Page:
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T.G. Wensel, F. He, Z. Zhang; Cryo–Electron Microscopy and 3D Reconstruction of PDE6 and Its Complexes With Membranes and Transducin . Invest. Ophthalmol. Vis. Sci. 2005;46(13):1181.
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© ARVO (1962-2015); The Authors (2016-present)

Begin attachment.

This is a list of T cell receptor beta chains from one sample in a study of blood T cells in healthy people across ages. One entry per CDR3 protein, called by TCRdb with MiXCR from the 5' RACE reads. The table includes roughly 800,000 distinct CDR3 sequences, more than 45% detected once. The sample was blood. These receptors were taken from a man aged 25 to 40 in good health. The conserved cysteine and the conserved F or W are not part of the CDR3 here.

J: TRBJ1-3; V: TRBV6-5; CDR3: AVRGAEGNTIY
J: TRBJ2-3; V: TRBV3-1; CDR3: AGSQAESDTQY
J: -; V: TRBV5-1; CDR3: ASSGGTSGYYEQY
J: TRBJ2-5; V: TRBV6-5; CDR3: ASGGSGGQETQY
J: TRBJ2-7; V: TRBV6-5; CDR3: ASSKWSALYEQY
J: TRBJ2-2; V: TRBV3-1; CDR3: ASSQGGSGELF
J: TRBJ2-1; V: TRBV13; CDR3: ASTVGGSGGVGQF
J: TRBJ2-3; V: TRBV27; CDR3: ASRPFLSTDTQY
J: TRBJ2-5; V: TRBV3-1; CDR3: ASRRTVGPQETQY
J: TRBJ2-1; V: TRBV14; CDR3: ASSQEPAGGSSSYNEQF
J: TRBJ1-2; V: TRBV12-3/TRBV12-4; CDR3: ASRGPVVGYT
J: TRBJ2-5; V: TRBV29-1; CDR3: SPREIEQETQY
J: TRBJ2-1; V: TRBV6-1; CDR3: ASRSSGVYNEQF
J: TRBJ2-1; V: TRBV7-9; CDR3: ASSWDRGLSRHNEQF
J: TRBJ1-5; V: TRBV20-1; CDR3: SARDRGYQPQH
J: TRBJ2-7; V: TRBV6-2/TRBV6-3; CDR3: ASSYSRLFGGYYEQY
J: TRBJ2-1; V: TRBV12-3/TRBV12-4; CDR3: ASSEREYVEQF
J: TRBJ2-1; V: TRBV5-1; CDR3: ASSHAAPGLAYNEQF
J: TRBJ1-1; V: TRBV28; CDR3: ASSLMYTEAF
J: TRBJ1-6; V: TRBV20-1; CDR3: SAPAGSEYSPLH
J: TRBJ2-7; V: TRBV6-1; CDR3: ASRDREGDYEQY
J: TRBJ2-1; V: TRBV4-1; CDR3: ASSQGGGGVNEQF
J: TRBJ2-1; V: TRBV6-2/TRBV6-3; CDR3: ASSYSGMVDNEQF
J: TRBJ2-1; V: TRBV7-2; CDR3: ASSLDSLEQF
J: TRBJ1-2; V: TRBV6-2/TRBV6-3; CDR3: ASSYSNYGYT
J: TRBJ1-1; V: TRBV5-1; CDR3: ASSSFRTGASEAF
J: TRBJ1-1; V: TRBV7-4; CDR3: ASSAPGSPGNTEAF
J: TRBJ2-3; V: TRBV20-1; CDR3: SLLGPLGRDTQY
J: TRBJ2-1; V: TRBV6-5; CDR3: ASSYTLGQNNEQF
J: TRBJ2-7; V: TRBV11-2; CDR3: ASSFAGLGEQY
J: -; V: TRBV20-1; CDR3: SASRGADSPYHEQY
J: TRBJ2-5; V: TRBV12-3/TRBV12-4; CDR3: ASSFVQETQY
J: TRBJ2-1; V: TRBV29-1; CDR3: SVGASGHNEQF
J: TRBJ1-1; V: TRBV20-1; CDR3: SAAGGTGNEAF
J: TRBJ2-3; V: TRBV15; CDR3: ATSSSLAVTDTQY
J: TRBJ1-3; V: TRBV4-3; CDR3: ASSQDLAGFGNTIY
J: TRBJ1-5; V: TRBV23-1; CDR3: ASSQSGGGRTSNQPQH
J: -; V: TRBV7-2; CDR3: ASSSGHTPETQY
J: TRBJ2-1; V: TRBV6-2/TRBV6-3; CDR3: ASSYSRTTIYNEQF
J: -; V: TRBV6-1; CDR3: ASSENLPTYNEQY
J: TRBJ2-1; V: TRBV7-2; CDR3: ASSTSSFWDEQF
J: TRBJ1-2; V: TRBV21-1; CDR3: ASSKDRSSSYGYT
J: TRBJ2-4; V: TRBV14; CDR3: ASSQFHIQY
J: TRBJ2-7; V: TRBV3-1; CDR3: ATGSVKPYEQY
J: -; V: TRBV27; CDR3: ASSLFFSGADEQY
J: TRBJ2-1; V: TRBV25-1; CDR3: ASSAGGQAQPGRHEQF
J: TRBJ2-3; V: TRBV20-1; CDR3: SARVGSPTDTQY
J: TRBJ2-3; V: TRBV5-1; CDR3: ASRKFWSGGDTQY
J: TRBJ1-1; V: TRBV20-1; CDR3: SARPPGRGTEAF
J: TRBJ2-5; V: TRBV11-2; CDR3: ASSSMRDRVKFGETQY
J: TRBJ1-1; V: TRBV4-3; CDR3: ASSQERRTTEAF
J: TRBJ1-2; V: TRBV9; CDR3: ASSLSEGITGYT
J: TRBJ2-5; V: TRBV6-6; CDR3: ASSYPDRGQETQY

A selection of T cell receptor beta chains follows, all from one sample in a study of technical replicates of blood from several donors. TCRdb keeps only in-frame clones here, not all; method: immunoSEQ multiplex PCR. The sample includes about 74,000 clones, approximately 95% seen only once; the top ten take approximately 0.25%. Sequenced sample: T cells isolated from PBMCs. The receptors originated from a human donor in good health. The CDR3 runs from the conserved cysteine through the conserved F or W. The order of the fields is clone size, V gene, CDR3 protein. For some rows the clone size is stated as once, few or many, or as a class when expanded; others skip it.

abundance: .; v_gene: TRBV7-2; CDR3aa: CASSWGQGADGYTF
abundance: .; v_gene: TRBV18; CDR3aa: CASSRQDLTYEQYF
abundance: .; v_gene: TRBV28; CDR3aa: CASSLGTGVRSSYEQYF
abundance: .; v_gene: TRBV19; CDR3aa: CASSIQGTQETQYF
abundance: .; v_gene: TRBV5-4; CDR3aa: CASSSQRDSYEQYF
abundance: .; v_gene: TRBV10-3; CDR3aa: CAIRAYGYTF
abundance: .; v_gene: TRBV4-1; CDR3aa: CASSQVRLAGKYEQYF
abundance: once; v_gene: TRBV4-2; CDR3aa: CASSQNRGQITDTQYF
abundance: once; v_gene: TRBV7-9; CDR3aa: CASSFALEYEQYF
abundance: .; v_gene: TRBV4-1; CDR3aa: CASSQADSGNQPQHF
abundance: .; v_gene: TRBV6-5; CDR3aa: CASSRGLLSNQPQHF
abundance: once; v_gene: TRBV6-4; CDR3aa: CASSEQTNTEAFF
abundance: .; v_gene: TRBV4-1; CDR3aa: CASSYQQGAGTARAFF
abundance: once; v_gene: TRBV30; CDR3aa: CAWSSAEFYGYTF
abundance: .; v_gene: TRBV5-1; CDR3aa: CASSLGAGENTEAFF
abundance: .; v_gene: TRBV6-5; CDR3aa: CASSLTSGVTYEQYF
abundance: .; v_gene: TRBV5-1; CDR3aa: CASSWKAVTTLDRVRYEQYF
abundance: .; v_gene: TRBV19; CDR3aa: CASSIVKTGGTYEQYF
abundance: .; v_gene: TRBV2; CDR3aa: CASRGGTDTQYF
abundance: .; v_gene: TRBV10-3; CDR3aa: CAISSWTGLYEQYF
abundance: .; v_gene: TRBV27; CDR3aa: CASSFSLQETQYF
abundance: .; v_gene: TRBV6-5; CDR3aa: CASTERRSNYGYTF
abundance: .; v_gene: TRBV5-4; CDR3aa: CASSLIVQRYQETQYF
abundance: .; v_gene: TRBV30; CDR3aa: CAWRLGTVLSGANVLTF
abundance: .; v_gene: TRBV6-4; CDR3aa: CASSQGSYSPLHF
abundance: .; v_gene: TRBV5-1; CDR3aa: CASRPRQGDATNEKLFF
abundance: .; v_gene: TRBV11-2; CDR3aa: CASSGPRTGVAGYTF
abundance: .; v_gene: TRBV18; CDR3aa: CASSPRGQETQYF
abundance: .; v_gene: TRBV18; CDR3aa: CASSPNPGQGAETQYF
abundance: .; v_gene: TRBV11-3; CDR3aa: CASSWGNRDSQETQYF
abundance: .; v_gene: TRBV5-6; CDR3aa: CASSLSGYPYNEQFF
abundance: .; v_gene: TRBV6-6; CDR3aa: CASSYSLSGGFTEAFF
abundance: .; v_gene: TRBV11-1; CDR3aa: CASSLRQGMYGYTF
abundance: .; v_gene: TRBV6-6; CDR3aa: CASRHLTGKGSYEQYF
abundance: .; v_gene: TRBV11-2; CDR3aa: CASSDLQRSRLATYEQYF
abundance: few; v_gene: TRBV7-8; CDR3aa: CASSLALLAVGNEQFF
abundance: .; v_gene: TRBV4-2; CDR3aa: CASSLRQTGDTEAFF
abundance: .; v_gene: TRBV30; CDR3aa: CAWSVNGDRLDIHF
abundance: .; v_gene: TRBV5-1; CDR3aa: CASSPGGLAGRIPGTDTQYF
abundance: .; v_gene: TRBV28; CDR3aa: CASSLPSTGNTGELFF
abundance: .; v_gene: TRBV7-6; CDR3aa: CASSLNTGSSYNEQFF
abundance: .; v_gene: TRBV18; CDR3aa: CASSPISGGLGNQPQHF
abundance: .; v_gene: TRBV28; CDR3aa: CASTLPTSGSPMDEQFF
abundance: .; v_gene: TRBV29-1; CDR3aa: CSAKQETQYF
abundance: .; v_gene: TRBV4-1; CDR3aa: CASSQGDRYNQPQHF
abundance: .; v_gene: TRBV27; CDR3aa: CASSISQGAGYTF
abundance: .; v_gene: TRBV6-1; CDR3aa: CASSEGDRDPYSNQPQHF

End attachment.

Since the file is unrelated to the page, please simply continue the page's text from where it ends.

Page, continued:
Purpose: To determine the structures of different conformations of photoreceptor cGMP phosphodiesterase, PDE6, and its complexes with membranes and active transducin. Methods: Cryo–electron microscopy was carried out on samples of purified PDE6 in the presence and absence of activated purified transducin (Gtα–GTPγS) and of phospholipid vesicles or monolayers. Samples were imaged either unstained in vitreous ice or in uranyl acetate negative stain. Images were processed using EMAN software for 3D reconstruction by single particle analysis. In the iterative refinement process, the "multirefine" option was selected to identify individual particles (images of molecules) falling into one of two distinguishable structural classes. Results: The overall shape of PDE6 observed in both ice and negative stain is similar to the bell–shaped structure observed previously by EM of negatively stained samples [Kajimura N. et al., .J Struct Biol. 2002; Kameni Tcheudji JF et al., J. Mol. Biol. 2001]. Reconstructions were generated of two distinct conformations. In ice PDE6 is preferentially oriented with its faces of largest area perpendicular to the grid surface, but this distribution is altered in the presence of activated transducin. PDE6 bound to vesicles could be observed in ice and was observed much more frequently in the presence of activated transducin; the bottom of the "bell" is the membrane attachment surface. Activated transducin and PDE formed arrays on the surface of tubular vesicles, in a manner reminiscent of helical crystals of holo–transducin (Gtαßγ–GDP) [Zhang, Z. et al., J. Biol. Chem., 2004], but tubes formed by PDE and lipids in the absence of transducin were much more poorly ordered. Conclusions: If PDE6 is approximated as a flattened bell, the base of the bell is the membrane–binding surface, presumably the site of its isoprenylated carboxyl–termini. The same binding motif is seen when it is bound to activated transducin, and these membrane–bound assemblies should allow determination of the structure of the G protein–effector complex.
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